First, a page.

The PAM 163 is a very unique special edition Panerai Radiomir Chronograph made for the F series (2003-2004 production year) in only 230 pieces. There are many details about this watch which make it a very unique and interesting novelty in the Panerai catalog.
This watch is powered by the extremely rare Valjoux manual winding column wheel chronograph movement with date indication, Valjoux 234 Caliber.
In 2003, leading up to the release of the PAM 163, Panerai still had not released their in-house movements nor did they have their own manufacture, so it was not out of the ordinary for Panerai to feature rare and esoteric new old stock movements in their novelty special edition watches. Panerai reserved their Radiomir series watches to showcase discontinued and limited production movements.
Because of the rarity and difficulty in these movement, the Radiomir Special Edition watches were released as ‘Novelty Watches’ in very low production numbers and as such, were typically met with great demand and eager anticipation. Through the E series (2002-2003 production years), Panerai had already featured the Lemania CHT 15 in the Zerograph, the Chezard 7400 in the dead seconds Independent, the Omega 920 in the Seconds Counter, the Girard-Perregaux 9907 in the 3 Bridges Tourbillon, the Frederic Piguet 6850 in the Platinum Big Date, the Venus Calibre 179 in the split seconds chronograph, and of course the Rolex Calibre 618 to power the venerable PAM 21. Interestingly, all of these Radiomir watches featured precious metal cases in white gold or platinum and were made in case sizes of either 42mm or in the case of the PAM 21, 48mm.
So it came as a huge surprise when Panerai released the PAM 163 which featured a stainless steel Radiomir case and on top of that, a new Radiomir case size in 44mm. The one thing that remained constant in this Radiomir Novelty was the esoteric movement Panerai chose to power this watch. Panerai chose the Valjoux 234 Calibre manual winding chronograph to power the PAM 163.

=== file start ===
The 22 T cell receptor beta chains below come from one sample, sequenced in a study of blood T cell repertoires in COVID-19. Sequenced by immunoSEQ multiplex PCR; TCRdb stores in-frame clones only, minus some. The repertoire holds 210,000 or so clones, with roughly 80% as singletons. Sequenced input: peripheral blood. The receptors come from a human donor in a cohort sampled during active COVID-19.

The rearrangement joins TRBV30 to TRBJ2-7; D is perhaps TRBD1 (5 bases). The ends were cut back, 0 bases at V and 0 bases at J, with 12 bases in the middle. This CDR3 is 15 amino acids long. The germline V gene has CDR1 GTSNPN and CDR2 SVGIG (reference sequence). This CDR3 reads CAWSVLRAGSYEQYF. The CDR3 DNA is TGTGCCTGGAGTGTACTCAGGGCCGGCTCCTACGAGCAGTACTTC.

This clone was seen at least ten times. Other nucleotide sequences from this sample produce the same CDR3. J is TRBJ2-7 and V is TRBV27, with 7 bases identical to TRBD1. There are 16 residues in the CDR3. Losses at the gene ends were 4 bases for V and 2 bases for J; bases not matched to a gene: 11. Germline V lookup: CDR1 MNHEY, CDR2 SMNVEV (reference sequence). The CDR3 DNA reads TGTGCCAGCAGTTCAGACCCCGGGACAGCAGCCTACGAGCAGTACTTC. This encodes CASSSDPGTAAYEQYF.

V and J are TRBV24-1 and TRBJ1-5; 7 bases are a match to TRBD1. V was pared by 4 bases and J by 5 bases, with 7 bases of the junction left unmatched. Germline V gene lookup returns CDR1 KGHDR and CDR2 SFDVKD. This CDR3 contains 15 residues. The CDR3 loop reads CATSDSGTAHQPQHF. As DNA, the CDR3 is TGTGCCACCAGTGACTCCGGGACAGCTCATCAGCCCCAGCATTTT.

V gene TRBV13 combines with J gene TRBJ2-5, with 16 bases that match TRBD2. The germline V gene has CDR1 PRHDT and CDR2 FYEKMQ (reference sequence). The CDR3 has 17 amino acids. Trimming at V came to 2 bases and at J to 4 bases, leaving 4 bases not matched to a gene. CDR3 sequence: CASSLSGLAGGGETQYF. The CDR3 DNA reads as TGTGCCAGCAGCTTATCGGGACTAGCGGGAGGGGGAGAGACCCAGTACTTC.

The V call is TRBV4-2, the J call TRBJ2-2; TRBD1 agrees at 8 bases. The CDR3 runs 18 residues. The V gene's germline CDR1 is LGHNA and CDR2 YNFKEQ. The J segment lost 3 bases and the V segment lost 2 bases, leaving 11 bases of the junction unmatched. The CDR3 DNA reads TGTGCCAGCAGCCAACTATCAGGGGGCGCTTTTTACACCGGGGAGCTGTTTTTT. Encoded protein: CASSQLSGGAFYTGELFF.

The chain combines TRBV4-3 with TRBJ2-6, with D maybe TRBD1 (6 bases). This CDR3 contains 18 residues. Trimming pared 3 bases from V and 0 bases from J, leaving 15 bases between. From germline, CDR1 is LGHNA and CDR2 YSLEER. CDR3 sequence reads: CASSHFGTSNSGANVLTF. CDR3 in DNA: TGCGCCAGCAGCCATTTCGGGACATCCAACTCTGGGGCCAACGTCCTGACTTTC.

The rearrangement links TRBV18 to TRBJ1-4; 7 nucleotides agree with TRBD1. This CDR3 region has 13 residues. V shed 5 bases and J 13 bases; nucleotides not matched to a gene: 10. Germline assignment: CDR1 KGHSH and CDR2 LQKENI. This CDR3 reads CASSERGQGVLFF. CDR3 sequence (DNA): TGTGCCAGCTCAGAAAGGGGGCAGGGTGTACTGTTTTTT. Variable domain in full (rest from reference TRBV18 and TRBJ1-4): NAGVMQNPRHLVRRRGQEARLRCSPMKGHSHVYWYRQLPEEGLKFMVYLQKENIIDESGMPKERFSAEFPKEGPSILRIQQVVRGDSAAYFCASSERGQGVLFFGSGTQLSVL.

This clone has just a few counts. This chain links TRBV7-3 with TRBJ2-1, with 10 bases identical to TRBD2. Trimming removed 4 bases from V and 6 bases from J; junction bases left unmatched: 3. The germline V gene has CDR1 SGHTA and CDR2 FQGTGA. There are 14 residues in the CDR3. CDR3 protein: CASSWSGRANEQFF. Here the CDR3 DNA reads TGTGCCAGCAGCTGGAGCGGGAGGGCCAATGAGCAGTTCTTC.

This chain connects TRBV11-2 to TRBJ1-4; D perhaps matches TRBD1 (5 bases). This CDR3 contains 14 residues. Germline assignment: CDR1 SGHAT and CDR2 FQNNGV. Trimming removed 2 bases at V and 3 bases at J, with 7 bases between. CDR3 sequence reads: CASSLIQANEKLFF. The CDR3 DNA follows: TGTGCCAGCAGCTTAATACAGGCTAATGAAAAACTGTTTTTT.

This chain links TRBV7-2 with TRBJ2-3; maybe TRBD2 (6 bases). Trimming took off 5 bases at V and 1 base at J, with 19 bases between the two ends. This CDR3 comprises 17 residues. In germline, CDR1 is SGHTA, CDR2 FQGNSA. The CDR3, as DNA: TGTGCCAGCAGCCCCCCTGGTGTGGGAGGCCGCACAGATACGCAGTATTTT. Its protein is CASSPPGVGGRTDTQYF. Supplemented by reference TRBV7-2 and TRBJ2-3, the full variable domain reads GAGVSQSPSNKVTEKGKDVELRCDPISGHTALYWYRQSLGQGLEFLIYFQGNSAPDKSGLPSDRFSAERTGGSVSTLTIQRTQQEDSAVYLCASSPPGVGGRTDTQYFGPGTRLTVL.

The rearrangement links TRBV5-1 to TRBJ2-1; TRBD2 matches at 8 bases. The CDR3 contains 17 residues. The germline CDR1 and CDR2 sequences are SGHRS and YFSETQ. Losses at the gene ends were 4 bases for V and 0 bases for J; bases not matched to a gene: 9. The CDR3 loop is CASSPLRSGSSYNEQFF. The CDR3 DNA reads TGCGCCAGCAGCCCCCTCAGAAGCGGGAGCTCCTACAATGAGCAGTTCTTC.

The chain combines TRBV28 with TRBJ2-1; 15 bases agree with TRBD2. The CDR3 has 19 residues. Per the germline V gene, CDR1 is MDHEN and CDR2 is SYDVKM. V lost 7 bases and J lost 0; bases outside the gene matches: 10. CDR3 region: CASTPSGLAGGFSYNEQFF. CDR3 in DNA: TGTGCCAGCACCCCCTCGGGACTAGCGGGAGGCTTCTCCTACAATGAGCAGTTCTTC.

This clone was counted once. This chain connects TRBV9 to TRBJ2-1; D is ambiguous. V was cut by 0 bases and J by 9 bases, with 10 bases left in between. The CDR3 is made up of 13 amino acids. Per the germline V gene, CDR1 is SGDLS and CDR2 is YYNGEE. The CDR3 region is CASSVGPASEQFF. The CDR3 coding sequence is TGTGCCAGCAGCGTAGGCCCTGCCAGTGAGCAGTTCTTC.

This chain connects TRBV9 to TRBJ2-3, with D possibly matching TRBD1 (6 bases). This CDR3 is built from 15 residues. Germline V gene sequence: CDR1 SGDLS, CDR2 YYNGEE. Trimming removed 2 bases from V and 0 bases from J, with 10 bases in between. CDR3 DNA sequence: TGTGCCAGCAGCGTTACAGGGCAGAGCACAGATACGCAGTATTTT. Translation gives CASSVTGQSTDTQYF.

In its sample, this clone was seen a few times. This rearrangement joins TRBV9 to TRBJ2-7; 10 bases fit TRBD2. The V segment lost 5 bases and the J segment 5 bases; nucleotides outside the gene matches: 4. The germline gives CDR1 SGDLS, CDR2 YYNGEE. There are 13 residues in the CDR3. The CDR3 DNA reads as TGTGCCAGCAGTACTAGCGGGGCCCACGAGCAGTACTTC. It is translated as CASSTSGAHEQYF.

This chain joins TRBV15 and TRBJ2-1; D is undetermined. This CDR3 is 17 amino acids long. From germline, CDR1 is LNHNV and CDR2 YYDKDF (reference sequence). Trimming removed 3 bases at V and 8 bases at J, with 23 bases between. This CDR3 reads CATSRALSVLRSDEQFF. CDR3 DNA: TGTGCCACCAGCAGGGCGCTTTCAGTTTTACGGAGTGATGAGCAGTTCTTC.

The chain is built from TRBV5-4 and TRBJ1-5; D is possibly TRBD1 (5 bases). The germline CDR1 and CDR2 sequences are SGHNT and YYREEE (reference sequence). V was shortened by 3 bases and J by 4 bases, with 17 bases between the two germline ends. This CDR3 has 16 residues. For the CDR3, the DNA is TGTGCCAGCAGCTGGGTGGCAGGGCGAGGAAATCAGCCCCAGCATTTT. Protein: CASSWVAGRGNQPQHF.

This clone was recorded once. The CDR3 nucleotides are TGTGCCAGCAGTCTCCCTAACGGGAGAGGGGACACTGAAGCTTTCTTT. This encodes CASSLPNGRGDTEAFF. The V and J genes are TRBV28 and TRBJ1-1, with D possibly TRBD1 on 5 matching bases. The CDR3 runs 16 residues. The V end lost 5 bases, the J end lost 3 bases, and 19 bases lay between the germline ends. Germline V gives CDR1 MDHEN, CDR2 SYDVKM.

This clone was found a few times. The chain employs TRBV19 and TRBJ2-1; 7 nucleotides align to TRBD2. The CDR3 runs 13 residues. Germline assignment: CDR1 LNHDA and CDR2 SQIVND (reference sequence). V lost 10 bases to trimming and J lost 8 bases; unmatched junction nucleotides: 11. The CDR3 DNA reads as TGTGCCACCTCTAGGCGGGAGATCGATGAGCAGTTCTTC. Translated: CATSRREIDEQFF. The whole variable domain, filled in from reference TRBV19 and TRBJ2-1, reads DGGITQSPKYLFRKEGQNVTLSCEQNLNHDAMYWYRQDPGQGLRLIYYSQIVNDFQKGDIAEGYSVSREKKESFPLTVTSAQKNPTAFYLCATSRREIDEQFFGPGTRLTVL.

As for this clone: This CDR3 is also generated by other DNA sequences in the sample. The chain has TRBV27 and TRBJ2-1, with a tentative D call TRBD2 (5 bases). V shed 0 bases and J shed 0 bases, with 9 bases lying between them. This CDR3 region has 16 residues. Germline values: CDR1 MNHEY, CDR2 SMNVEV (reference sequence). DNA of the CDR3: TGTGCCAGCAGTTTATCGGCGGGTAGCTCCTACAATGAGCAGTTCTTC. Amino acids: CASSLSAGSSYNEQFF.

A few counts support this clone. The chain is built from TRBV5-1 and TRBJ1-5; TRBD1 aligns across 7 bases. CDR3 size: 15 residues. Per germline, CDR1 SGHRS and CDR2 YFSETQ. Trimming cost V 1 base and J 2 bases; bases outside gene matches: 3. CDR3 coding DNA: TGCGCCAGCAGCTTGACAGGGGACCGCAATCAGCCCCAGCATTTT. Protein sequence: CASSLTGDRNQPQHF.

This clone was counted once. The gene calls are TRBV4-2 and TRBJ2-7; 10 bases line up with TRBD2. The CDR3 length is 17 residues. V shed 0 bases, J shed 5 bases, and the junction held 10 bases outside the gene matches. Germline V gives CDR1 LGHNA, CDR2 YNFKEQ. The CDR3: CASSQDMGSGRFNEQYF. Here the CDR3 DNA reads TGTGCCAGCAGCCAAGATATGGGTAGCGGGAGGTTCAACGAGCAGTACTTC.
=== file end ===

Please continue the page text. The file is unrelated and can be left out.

The 234 Calibre is a movement from the 1970’s that was used in very few watches. This movement is a manual winding, column wheel chronograph with a date indication-a rarity for the time it was produced. This made it among the most expensive chronograph movements of its time and this is probably why it was used in so few watches. Even more unique, this movement has a quick set date adjust feature. It’s not quick-set like the modern quick-set watches that we are all familiar with, rather the quick set date adjustment is engaged by advancing the hour hands past 12:00 twice so that date advances, going to just past 2:00 and then rewinding the hour hand to just before 10. If you continue to toggle the hour hand between (al little before) 10 and (just a bit past) 2, each time you past 12:00 the date will advance without having to go all the way around the dial twice. This was Valjoux’s version of the quick set date adjustment and was considered state of the art ‘haute horology’ for its time period.
One of the most interesting anomalies of this watch is the very peculiar set of chronograph pushers. The Chronograph pusher at 2:00 is recessed into the case and has a collar which screws down into the recessed hole in the case preventing this pusher from being depressed. You can understand how this would prevent unwanted use of the chronograph while underwater and that is precisely how many watch manufacturers have designed their chronograph pushers with this collar locking system. But why only on 1 chronograph pusher and not the other. The other chronograph pusher at 4:00 is a traditional plunger style pusher and this button serves to reset the chronograph when the chronograph is not running. But there is nothing to prevent the depressing of this button. Why wouldn’t Panerai have designed this pusher with the same collar locking system? There is no explanation or reasoning that was ever shared with the Panerai enthusiasts’ community to explain what inspired or prompted the design or the use of these pushers. There was speculation that these pushers were legacy from the original design of the movement but These peculiar pusher sets were not used on any other watches which used the same Valjoux 234 Calibre movement.
It is speculated that only 230 pieces were made with this movement due to the rarity of the movement and that Panerai was only able to get their hands on 250 movements of which 230 movements were used in the watches and Panerai put away the remaining 20 movements away to be used for parts, repair and service of this movement
The final anomaly of this watch is the case that Panerai decided to use which was a strict 1 off case size, never to be used before or since the release of the PAM 163. The PAM 163 is housed in a 44mm stainless steel Radiomir case. Interestingly, this is the 1 and only 44mm Radiomir case ever produced by Panerai. All other Panerai cases are either 40mm, 42mm, 45mm, 47mm or 48mm and no other Panerai has ever featured the peculiar mismatched set of chronograph pushers.